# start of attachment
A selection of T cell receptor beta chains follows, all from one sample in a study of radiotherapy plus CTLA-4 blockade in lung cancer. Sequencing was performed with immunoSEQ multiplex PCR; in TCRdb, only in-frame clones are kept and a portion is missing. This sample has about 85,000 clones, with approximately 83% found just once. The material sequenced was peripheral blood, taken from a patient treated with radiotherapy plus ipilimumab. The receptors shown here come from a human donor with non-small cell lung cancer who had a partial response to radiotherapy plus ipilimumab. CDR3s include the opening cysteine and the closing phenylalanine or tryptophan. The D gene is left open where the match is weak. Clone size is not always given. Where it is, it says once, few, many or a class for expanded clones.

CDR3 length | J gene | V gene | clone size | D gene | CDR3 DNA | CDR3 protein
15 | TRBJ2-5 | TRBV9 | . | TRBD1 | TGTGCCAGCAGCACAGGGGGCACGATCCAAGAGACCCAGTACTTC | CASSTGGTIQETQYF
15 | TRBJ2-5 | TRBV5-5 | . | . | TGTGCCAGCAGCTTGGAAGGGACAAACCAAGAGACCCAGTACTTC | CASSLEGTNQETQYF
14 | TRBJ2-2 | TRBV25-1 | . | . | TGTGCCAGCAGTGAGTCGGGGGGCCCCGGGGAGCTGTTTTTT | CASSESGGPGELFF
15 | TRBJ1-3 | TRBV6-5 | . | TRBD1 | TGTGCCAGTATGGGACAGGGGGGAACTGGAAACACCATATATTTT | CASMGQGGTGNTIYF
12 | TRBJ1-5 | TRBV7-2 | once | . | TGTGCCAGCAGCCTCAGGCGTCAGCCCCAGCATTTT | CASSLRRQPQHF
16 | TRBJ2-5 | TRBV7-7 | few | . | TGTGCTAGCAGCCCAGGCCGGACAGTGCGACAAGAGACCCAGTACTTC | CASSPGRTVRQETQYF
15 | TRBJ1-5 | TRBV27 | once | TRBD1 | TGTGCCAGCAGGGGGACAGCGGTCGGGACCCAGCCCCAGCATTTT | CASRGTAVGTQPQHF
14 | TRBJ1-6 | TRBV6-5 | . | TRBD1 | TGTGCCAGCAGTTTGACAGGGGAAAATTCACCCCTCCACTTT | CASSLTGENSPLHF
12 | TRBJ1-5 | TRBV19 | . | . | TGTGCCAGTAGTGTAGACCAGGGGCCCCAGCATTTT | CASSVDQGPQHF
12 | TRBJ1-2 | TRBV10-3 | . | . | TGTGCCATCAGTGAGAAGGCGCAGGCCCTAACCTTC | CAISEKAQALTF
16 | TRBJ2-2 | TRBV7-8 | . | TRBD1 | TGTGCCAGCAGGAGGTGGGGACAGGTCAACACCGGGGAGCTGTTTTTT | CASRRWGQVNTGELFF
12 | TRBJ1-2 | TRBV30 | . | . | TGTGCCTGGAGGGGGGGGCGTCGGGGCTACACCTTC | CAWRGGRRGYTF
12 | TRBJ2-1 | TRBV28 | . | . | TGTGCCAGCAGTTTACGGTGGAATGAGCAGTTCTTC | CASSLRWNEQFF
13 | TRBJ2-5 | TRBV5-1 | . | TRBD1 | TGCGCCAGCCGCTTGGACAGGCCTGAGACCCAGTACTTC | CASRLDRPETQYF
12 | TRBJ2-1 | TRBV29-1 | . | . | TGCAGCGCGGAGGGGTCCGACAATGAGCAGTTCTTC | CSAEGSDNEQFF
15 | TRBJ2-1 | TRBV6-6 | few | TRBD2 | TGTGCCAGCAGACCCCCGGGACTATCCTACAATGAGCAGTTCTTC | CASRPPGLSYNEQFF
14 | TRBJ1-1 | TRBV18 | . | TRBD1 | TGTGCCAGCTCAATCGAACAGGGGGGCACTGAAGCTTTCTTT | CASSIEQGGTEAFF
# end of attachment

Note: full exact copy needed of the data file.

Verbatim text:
A selection of T cell receptor beta chains follows, all from one sample in a study of radiotherapy plus CTLA-4 blockade in lung cancer. Sequencing was performed with immunoSEQ multiplex PCR; in TCRdb, only in-frame clones are kept and a portion is missing. This sample has about 85,000 clones, with approximately 83% found just once. The material sequenced was peripheral blood, taken from a patient treated with radiotherapy plus ipilimumab. The receptors shown here come from a human donor with non-small cell lung cancer who had a partial response to radiotherapy plus ipilimumab. CDR3s include the opening cysteine and the closing phenylalanine or tryptophan. The D gene is left open where the match is weak. Clone size is not always given. Where it is, it says once, few, many or a class for expanded clones.

CDR3 length | J gene | V gene | clone size | D gene | CDR3 DNA | CDR3 protein
15 | TRBJ2-5 | TRBV9 | . | TRBD1 | TGTGCCAGCAGCACAGGGGGCACGATCCAAGAGACCCAGTACTTC | CASSTGGTIQETQYF
15 | TRBJ2-5 | TRBV5-5 | . | . | TGTGCCAGCAGCTTGGAAGGGACAAACCAAGAGACCCAGTACTTC | CASSLEGTNQETQYF
14 | TRBJ2-2 | TRBV25-1 | . | . | TGTGCCAGCAGTGAGTCGGGGGGCCCCGGGGAGCTGTTTTTT | CASSESGGPGELFF
15 | TRBJ1-3 | TRBV6-5 | . | TRBD1 | TGTGCCAGTATGGGACAGGGGGGAACTGGAAACACCATATATTTT | CASMGQGGTGNTIYF
12 | TRBJ1-5 | TRBV7-2 | once | . | TGTGCCAGCAGCCTCAGGCGTCAGCCCCAGCATTTT | CASSLRRQPQHF
16 | TRBJ2-5 | TRBV7-7 | few | . | TGTGCTAGCAGCCCAGGCCGGACAGTGCGACAAGAGACCCAGTACTTC | CASSPGRTVRQETQYF
15 | TRBJ1-5 | TRBV27 | once | TRBD1 | TGTGCCAGCAGGGGGACAGCGGTCGGGACCCAGCCCCAGCATTTT | CASRGTAVGTQPQHF
14 | TRBJ1-6 | TRBV6-5 | . | TRBD1 | TGTGCCAGCAGTTTGACAGGGGAAAATTCACCCCTCCACTTT | CASSLTGENSPLHF
12 | TRBJ1-5 | TRBV19 | . | . | TGTGCCAGTAGTGTAGACCAGGGGCCCCAGCATTTT | CASSVDQGPQHF
12 | TRBJ1-2 | TRBV10-3 | . | . | TGTGCCATCAGTGAGAAGGCGCAGGCCCTAACCTTC | CAISEKAQALTF
16 | TRBJ2-2 | TRBV7-8 | . | TRBD1 | TGTGCCAGCAGGAGGTGGGGACAGGTCAACACCGGGGAGCTGTTTTTT | CASRRWGQVNTGELFF
12 | TRBJ1-2 | TRBV30 | . | . | TGTGCCTGGAGGGGGGGGCGTCGGGGCTACACCTTC | CAWRGGRRGYTF
12 | TRBJ2-1 | TRBV28 | . | . | TGTGCCAGCAGTTTACGGTGGAATGAGCAGTTCTTC | CASSLRWNEQFF
13 | TRBJ2-5 | TRBV5-1 | . | TRBD1 | TGCGCCAGCCGCTTGGACAGGCCTGAGACCCAGTACTTC | CASRLDRPETQYF
12 | TRBJ2-1 | TRBV29-1 | . | . | TGCAGCGCGGAGGGGTCCGACAATGAGCAGTTCTTC | CSAEGSDNEQFF
15 | TRBJ2-1 | TRBV6-6 | few | TRBD2 | TGTGCCAGCAGACCCCCGGGACTATCCTACAATGAGCAGTTCTTC | CASRPPGLSYNEQFF
14 | TRBJ1-1 | TRBV18 | . | TRBD1 | TGTGCCAGCTCAATCGAACAGGGGGGCACTGAAGCTTTCTTT | CASSIEQGGTEAFF